All of them evidence poor SRH outcomes as limited access to family planning, unsafe sex, early marriages, pregnancy complications and low knowledge and access to SRH services.

Soeiro et al. [6] reported that, among Venezuelan pregnant AGYW (in migrant settlements on the Northwestern border of Venezuela and Brazil), 33% were not attending ANC, and the reasons were not knowing where to go (40%), difficulty reaching the health center (20%) and not having personal documents (20%). The main self-reported SRH concerns were contraception (35%), and 75% of the adolescents who went to a health center did not get it.

In the Odo et al. [49] study, 98% of adolescent girls (IDP camps, Nigeria) described sex education as important, and they agreed that the main SRH problems were teenage pregnancy (72%), early marriage (76%), menstrual problems (70%), and maternal mortality (80%).

Marlow et al. [26] also demonstrate that food insecurity in the IDP camp (Nigeria) has driven adolescent girls to sex in exchange for goods or into forced marriages.

All articles highlighted the need for specific SRH services for IDP, refugees or migrant AGYW.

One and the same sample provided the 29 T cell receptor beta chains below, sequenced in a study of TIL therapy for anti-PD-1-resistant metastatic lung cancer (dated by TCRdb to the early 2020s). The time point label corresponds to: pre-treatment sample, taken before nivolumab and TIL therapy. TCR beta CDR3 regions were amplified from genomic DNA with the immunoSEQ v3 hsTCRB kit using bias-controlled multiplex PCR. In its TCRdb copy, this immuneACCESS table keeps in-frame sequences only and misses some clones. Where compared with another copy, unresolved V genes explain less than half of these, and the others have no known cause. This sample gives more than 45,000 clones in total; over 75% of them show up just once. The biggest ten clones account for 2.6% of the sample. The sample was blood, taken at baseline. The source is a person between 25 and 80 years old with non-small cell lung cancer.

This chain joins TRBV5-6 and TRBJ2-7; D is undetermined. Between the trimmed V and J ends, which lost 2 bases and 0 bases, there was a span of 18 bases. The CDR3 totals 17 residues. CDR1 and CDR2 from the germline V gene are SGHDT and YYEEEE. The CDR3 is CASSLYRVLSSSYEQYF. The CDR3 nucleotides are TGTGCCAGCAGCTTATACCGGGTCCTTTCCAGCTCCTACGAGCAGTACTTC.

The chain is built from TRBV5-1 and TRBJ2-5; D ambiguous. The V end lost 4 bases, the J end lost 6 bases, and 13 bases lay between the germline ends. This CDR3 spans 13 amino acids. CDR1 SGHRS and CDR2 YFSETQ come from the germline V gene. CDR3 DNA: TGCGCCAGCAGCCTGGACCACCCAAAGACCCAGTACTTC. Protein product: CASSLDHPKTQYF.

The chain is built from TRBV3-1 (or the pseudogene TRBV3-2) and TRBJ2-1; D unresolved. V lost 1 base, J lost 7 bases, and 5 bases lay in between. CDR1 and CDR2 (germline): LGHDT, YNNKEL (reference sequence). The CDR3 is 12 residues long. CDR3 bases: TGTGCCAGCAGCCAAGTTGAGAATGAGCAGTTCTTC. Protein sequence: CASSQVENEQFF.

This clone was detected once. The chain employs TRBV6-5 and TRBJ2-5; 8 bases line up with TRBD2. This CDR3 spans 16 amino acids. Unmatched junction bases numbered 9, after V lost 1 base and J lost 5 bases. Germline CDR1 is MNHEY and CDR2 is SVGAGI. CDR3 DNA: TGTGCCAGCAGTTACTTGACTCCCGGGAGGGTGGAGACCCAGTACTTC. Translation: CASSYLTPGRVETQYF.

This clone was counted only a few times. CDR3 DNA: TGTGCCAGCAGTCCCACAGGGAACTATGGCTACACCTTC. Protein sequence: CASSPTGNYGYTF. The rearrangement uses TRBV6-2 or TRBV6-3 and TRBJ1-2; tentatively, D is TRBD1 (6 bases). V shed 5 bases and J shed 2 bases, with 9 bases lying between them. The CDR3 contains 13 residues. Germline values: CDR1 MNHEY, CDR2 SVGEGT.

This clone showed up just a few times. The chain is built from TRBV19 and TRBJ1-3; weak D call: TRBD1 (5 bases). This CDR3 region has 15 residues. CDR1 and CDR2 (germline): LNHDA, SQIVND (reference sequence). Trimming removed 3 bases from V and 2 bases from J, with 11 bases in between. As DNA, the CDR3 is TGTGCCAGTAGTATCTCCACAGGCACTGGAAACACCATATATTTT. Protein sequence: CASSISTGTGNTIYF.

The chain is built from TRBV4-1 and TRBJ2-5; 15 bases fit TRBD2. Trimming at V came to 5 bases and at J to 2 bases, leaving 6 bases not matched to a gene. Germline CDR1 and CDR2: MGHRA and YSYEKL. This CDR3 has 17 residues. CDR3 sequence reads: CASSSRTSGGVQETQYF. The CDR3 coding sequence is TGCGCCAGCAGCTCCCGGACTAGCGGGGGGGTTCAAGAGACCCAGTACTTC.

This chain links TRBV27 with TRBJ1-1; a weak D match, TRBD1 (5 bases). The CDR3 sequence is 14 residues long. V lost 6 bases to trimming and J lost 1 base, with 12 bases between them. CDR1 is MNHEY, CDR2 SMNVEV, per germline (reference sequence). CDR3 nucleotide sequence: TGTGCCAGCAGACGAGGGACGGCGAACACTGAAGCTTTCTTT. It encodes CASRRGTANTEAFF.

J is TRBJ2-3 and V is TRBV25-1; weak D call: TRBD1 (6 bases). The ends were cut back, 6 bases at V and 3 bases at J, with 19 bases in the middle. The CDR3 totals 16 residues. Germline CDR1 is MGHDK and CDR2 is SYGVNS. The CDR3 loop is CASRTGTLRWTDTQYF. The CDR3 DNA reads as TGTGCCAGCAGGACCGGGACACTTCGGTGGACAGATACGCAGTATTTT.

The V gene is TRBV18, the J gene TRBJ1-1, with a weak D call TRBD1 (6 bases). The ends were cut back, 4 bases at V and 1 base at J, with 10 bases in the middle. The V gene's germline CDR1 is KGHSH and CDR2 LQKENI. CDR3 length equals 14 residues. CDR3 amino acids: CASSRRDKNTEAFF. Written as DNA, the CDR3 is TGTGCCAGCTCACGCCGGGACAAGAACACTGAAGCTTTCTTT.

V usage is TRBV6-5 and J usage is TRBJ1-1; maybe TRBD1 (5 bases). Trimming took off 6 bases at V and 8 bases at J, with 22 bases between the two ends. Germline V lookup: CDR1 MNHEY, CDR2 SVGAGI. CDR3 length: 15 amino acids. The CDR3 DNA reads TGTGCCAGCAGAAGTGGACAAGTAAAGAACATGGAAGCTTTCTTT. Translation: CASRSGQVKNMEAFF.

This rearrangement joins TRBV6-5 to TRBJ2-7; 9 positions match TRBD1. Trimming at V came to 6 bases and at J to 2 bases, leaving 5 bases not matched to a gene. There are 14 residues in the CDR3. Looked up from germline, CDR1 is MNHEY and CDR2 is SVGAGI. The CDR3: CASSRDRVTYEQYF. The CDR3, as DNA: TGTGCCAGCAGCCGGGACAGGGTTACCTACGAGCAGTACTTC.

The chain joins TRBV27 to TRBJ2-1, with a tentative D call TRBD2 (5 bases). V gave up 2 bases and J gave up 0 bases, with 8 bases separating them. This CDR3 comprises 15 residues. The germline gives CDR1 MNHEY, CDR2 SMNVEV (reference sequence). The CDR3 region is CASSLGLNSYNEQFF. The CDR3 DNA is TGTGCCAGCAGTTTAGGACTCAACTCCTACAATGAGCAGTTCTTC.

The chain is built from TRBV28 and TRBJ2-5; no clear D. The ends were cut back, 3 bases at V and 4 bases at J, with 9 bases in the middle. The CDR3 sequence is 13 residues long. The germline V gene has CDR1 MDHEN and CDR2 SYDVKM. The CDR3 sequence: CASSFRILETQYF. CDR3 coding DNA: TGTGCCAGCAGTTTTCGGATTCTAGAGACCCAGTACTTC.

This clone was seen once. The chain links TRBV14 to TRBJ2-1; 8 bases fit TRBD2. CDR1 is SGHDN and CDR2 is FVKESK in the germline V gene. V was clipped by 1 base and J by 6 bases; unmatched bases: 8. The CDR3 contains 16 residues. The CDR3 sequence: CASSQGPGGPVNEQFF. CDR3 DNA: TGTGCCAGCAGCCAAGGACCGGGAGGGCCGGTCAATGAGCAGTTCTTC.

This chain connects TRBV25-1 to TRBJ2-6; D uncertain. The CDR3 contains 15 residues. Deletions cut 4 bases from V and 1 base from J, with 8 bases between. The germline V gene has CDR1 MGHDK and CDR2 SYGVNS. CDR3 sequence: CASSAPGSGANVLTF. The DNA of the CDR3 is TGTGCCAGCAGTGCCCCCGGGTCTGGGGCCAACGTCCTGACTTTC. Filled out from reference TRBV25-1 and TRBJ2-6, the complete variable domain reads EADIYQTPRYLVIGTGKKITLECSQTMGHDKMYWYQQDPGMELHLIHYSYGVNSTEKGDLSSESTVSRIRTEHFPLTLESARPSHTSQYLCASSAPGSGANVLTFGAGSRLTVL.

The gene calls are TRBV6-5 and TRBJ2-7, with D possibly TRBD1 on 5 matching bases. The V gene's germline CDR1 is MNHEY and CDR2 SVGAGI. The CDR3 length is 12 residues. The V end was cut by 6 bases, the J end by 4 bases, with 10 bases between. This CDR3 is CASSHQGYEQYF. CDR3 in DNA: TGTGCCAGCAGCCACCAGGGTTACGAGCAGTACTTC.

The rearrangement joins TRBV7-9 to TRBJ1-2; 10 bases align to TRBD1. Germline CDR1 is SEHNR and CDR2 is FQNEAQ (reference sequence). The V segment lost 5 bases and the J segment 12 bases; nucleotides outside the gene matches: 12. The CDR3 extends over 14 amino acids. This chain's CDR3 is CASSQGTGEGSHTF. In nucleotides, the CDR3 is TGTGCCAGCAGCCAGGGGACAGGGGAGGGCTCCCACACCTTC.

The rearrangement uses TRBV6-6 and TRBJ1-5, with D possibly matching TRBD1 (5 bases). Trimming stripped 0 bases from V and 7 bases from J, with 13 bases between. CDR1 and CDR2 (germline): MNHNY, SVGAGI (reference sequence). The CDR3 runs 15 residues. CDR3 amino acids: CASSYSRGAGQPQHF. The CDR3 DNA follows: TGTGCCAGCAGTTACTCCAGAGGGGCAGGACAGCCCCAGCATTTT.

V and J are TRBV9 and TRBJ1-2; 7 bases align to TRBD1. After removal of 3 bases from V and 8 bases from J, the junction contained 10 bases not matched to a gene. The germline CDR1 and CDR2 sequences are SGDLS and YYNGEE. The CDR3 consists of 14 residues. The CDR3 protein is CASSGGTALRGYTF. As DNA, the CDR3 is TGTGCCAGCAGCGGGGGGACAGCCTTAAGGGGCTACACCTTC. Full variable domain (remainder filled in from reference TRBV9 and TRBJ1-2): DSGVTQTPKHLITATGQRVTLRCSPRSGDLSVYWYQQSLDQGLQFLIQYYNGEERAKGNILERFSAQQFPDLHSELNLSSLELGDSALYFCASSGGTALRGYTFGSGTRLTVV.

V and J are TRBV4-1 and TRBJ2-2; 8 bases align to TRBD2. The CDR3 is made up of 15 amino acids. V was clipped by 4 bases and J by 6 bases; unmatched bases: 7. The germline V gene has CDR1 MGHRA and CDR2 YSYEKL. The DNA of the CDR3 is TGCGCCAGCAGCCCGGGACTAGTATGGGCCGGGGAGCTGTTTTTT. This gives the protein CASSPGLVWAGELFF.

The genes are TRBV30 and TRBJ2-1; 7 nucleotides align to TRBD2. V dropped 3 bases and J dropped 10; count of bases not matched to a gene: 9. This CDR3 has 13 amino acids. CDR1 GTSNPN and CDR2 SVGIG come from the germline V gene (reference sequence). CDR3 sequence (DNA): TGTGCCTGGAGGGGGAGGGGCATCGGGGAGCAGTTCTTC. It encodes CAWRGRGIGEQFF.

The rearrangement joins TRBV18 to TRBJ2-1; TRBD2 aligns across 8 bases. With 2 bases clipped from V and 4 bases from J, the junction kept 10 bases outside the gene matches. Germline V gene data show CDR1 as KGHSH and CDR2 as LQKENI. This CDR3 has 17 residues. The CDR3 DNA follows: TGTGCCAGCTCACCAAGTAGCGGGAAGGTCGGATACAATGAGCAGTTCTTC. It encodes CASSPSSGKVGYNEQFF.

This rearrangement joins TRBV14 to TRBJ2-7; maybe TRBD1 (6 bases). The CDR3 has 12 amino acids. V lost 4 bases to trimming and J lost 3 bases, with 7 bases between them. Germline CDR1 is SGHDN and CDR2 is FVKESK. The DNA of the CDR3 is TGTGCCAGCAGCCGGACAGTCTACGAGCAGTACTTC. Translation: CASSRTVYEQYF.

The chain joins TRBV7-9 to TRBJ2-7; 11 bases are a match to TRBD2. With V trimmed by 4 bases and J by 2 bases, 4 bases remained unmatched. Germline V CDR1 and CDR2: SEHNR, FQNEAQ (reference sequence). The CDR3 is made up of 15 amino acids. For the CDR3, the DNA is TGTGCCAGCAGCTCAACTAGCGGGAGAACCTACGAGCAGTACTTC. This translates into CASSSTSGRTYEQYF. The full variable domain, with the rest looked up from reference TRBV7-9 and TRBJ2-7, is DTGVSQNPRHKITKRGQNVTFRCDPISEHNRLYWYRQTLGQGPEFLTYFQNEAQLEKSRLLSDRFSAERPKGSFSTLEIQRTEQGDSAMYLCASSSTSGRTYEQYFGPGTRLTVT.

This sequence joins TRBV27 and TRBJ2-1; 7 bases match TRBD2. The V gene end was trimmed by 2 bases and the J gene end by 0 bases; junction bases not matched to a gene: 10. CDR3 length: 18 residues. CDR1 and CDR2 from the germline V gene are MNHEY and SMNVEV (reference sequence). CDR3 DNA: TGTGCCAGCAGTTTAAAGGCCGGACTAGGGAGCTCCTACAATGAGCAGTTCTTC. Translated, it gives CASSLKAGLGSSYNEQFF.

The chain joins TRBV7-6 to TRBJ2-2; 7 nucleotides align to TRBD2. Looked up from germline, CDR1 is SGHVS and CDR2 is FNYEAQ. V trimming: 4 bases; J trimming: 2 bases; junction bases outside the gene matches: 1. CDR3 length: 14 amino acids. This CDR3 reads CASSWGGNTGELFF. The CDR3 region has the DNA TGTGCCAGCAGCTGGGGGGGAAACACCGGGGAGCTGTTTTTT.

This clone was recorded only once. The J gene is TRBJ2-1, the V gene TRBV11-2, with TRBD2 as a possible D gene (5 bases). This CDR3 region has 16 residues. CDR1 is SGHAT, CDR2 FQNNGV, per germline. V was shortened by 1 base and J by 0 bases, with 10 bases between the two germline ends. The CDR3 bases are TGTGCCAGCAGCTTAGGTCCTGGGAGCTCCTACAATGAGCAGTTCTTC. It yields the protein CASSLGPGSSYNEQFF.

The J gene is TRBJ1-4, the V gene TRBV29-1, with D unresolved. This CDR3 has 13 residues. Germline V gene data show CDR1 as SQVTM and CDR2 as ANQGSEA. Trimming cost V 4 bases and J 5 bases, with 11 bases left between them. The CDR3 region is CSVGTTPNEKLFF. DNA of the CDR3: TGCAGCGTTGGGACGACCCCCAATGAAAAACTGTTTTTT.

Other issues related to SRH

Child early and forced marriage or partnership (CEFMP)

Four studies one quantitative [45], two qualitative [33, 36] and one mixed methods [48] reported on CEFMP (formal marriage or an informal union, before reaching the age of 18) [53]. The quantitative study was conducted in the Kurdistan Region of Iraq (IDPs AGYW) [45]. The qualitative study was conducted in a Palestinian refugee camp [36] and in three governorates in Egypt (Syrian refugees AGYW) [33], and the mixed-methods study was conducted in a refugee settlement in Uganda (South Sudanese AGYW) [48].

In the countries where the studies were conducted, the minimum age of marriage for girls is 18 in Egypt, Iraq, and Uganda, and 17 in Palestine. In Syria and South Sudan (AGYW origin countries), the minimum age of marriage is 18 for Syrian girls, and there is no minimum age of marriage for South Sudanese girls [54]. The four studies had an association between social and financial insecurity and early marriage.

Adolescent marriage was associated with negative SRH outcomes such as lack of family planning, unplanned pregnancies, and disruption of schooling [33, 36, 45, 48]. Elnakib et al. (Syrian refugees AGYW, in Egypt) [33] described adolescent girls' isolation after marriage and difficulties with their baby birth registration.

Goers et al. (IDP AGYW in the Kurdistan Region of Iraq) [45] described that 38% of the AGYW [10,11,12,13,14,15,16,17,18,19] were married. The risk of marriage before 18 years was 6.2 times higher for girls than boys. Only 6% of the married or engaged refugee adolescent girls were in school. The influencing factors in marriage decisions were displacement (12%), money/resources (21%) and war/conflict (29%).

In the Loutet et al. (South-Sudanese AGYW in Uganda) [48] study, 75% of AGYW were married, and 57% had primary-level education or lower. CEFMP was associated with forced pregnancy (50%), forced abortion (45%), missed school due to sexual violence (95%) and survival sex work (64%).